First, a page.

The first DWI charge to be dismissed, yesterday, was the DWI based upon a refusal to take a breath test. That dismissal was based upon a violation by the prosecutor of the defendant’s statutory speedy trial right codified under section 30.30 of the New York Criminal Procedure Law and which requires the prosecutors to be ready for trial within 90 days of the arraignment. (How that 90 days is calculated is the subject of other blogs on this site and is beyond the scope of this blog.) However, under the current state of the law (and there is a case up on appeal right now to clarify this issue) when a Driving While Intoxicated under VTL 1192 (2) or (3) is charged on the same docket as the traffic infraction of Driving While Ability Impaired by Alcohol under VTL 1192 (1) and the Driving While Intoxicated is dismissed for violation of statutory speedy trial rights, the Court cannot dismiss the lesser charge of Driving While Ability Impaired. Therefore, while the more serious DWI charge was dismissed, the defendant in that case is still charged with the lesser traffic infraction of DWAI.

The second DWI case to be dismissed yesterday was the case involving the very high breath reading of .159 (almost twice the legal limit of .08). The second case is about six months older than the first case. In this case, the DWI, the more serious charge, was dismissed approximately six months ago for violation of the defendant’s statutory speedy trial rights, leaving only the traffic infraction of Driving While Ability Impaired. After six months of the prosecutors not being ready for trial and making several motions to dismiss the remaining charge for violation of constitutional speedy trial rights (as opposed to statutory speedy trial rights), the Judge dismissed the sole remaining charge of Driving While Ability Impaired.

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New York Criminal Defense law firm, Tilem & Associates has seen an increase in the number of Reckless Driving tickets and other related moving violations, which is consistent with recent media reports that a crackdown on hazardous driving is underway by the NYPD. According to the media a 24 hour per day, 7 day per week crackdown will target drivers who speed, run red lights and use cell phones or other portable electronic devices. These violations which are among the most common also carry the most points and can have the greatest impact on a driver’s license and a driver’s insurance rates. A reckless driving ticket carries 5 points and is a criminal offense under New York Law, a cell phone ticket, which up until several years ago was a no-point violation now also carries 5 points. Speeding tickets can carry anywhere from between 3 and 11 points and Red light tickets carry 3 points. A motorist generally loses their license at 11 points.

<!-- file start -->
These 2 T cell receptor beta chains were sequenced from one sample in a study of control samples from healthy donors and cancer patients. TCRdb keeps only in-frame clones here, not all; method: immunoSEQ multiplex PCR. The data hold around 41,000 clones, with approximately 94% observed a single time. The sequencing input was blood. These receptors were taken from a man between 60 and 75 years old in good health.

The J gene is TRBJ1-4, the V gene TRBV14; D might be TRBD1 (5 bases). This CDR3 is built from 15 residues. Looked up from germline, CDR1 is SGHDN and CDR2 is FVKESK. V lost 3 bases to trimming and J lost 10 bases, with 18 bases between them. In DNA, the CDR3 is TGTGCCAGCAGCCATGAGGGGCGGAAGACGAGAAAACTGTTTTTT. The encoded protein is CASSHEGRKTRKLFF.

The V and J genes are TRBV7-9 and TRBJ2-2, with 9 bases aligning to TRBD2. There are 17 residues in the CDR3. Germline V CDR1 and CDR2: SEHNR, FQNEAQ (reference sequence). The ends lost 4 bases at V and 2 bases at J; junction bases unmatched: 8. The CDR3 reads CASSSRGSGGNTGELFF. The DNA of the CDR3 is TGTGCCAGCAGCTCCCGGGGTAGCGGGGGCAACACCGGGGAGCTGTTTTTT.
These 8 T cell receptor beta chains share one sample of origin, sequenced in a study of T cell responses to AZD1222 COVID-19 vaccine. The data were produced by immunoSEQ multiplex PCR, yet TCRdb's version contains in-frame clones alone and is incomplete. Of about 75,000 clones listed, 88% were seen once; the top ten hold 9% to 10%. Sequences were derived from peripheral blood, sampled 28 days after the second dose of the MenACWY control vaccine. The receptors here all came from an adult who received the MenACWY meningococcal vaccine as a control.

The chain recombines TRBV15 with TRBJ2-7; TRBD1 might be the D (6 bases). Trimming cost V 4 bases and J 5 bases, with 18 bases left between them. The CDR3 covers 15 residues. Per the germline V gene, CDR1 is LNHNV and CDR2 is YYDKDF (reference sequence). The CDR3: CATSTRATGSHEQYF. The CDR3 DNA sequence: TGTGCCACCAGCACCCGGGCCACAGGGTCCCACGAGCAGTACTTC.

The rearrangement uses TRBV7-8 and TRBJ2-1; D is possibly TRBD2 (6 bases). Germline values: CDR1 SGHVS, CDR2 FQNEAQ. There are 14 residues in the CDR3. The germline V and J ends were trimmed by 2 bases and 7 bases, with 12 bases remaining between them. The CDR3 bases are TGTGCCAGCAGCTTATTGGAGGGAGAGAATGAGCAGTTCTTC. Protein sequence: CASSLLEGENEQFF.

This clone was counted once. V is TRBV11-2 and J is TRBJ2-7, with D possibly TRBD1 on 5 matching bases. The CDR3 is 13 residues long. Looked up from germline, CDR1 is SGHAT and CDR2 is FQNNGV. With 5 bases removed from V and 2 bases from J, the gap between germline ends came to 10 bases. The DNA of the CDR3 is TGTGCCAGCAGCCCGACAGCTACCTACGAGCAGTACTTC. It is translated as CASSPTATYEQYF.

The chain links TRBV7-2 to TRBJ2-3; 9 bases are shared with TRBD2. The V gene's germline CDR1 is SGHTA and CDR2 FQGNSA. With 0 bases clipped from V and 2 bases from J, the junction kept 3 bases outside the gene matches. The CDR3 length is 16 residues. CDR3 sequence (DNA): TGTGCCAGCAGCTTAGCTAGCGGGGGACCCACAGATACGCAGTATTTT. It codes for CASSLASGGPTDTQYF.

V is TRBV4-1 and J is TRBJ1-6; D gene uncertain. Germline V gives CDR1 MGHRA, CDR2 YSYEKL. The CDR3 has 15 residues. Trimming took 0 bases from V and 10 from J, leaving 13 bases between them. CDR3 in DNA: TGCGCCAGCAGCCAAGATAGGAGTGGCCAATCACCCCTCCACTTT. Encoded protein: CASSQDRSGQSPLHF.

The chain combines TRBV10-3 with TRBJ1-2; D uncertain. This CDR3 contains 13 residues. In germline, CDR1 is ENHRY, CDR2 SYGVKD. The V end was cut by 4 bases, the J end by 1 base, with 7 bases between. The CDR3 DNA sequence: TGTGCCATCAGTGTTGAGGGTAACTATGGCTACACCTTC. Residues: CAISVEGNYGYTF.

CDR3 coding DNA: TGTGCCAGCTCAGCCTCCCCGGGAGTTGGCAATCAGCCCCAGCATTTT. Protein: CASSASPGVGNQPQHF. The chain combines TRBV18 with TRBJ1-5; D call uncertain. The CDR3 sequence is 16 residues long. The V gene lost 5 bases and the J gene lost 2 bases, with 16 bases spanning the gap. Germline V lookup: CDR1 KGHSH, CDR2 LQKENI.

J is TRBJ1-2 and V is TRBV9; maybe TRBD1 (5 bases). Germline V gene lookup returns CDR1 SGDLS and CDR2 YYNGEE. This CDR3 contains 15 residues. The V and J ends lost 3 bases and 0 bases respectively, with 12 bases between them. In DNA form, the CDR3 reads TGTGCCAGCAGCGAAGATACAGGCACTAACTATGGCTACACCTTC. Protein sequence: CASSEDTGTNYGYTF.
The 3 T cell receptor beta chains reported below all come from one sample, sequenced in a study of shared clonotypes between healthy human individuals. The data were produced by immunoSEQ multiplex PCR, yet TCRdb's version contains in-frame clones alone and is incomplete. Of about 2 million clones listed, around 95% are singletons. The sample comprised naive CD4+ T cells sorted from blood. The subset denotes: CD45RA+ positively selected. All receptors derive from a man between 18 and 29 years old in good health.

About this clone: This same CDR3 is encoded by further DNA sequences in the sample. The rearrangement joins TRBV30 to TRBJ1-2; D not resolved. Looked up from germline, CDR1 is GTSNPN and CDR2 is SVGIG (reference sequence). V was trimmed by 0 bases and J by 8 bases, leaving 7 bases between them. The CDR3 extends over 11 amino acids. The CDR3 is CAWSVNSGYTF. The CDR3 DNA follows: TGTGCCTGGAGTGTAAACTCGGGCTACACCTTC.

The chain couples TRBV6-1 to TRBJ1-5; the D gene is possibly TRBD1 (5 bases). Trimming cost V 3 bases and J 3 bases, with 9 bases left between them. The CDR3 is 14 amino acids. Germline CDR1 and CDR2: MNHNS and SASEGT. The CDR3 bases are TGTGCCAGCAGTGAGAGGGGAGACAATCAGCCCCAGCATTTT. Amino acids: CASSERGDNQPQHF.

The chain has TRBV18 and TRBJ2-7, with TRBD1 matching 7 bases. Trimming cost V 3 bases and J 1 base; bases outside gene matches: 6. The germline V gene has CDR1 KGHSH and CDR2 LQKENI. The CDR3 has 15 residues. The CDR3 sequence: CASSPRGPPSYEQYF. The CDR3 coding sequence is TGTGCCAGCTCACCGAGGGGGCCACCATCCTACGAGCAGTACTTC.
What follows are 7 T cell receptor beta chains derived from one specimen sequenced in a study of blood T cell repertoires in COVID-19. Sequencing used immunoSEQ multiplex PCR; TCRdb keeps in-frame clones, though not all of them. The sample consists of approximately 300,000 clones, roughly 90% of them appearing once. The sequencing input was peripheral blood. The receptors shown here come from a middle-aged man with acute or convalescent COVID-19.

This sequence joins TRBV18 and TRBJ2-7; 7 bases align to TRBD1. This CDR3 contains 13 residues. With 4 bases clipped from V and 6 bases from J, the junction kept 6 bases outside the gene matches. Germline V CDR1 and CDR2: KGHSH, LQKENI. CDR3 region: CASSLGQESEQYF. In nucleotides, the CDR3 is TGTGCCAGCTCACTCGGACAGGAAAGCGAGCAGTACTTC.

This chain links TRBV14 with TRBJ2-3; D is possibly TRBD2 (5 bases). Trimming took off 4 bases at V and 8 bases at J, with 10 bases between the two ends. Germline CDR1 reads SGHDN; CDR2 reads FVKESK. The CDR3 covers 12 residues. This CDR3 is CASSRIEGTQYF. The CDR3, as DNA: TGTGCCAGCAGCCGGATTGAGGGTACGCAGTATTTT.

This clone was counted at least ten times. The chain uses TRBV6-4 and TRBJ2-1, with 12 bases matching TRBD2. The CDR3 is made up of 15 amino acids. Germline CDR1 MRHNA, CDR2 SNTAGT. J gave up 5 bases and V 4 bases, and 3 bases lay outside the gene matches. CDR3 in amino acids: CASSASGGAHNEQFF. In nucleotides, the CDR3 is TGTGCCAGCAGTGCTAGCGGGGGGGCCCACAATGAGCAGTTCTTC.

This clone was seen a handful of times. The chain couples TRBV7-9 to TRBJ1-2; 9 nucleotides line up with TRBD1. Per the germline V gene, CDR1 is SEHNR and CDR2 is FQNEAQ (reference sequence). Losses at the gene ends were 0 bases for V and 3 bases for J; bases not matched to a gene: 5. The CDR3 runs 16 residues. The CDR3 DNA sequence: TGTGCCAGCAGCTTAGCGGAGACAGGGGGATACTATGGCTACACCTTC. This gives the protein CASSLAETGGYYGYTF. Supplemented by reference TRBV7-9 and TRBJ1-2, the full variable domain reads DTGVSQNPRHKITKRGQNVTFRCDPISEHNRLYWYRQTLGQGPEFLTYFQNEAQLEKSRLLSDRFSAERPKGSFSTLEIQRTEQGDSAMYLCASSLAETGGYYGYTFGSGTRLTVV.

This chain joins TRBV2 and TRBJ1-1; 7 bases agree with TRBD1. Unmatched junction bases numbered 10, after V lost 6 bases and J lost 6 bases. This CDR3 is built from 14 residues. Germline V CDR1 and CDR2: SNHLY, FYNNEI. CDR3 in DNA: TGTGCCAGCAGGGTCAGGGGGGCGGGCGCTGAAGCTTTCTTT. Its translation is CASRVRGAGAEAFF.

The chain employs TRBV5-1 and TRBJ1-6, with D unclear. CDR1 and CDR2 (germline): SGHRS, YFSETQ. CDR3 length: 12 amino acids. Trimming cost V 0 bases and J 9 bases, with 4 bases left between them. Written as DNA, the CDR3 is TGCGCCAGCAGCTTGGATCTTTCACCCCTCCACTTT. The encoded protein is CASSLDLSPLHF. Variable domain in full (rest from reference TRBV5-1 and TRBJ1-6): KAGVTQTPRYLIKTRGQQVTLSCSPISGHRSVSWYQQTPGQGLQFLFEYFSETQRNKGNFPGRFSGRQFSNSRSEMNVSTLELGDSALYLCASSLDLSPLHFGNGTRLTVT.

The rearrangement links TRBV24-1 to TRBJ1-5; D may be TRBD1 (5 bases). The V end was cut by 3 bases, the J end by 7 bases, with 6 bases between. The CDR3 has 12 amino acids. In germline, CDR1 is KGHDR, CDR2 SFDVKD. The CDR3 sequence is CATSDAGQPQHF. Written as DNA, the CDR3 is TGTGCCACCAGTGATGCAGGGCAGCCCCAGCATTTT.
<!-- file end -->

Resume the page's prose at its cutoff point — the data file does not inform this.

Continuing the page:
The latest NYPD reckless driving crackdown is consistent with Mayor de Blasio’s “Vision Zero” plan which has the goal of eliminating traffic fatalities and comes after a serious accident left a pedestrian serious injured after crossing Linden Boulevard in Brooklyn earlier this week.

“The good news for motorists is that an experienced traffic lawyer can generally get substantial reductions in the points associated with tickets and very often eliminate the points altogether,” according to traffic lawyer Jasmine Hernandez. “An experienced traffic lawyer can especially have the greatest impact on reckless driving tickets which are among the most serious,” according to Ms. Hernandez.

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The New York State Legislature has acknowledged that CPL140.10(1)(b) prohibits an officer from making an arrest or issuing an appearance ticket for a traffic infraction not committed in his or her presence and has determined that there are only three specific traffic infractions where an officer should be allowed to arrest or issue an appearance ticket despite the fact that said infractions were not committed in the officer’s presence.

Specifically, the New York State Legislature has authorized an officer to arrest or issue an appearance ticket in lieu of arrest where the motorist leaves the scene of an incident involving property damage in violation of VTL 600(1) or leaves the scene of an incident involving injury to certain animals in violation of VTL 601.